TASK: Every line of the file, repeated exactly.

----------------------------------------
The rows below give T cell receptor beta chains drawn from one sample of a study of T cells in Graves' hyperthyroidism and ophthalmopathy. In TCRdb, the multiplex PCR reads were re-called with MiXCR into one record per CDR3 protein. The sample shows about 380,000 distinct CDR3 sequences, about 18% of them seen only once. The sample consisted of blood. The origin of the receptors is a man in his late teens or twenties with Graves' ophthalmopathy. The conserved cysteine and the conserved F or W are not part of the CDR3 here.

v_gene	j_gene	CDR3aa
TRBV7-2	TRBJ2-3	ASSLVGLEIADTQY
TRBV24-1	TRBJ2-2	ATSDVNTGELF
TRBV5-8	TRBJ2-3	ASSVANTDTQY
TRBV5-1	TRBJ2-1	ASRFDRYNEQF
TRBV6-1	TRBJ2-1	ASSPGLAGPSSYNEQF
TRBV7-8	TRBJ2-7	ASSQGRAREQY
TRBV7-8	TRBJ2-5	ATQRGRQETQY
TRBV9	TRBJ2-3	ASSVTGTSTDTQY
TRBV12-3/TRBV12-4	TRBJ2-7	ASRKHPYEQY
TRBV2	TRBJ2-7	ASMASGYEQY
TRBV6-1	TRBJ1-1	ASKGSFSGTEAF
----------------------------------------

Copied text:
The rows below give T cell receptor beta chains drawn from one sample of a study of T cells in Graves' hyperthyroidism and ophthalmopathy. In TCRdb, the multiplex PCR reads were re-called with MiXCR into one record per CDR3 protein. The sample shows about 380,000 distinct CDR3 sequences, about 18% of them seen only once. The sample consisted of blood. The origin of the receptors is a man in his late teens or twenties with Graves' ophthalmopathy. The conserved cysteine and the conserved F or W are not part of the CDR3 here.

v_gene	j_gene	CDR3aa
TRBV7-2	TRBJ2-3	ASSLVGLEIADTQY
TRBV24-1	TRBJ2-2	ATSDVNTGELF
TRBV5-8	TRBJ2-3	ASSVANTDTQY
TRBV5-1	TRBJ2-1	ASRFDRYNEQF
TRBV6-1	TRBJ2-1	ASSPGLAGPSSYNEQF
TRBV7-8	TRBJ2-7	ASSQGRAREQY
TRBV7-8	TRBJ2-5	ATQRGRQETQY
TRBV9	TRBJ2-3	ASSVTGTSTDTQY
TRBV12-3/TRBV12-4	TRBJ2-7	ASRKHPYEQY
TRBV2	TRBJ2-7	ASMASGYEQY
TRBV6-1	TRBJ1-1	ASKGSFSGTEAF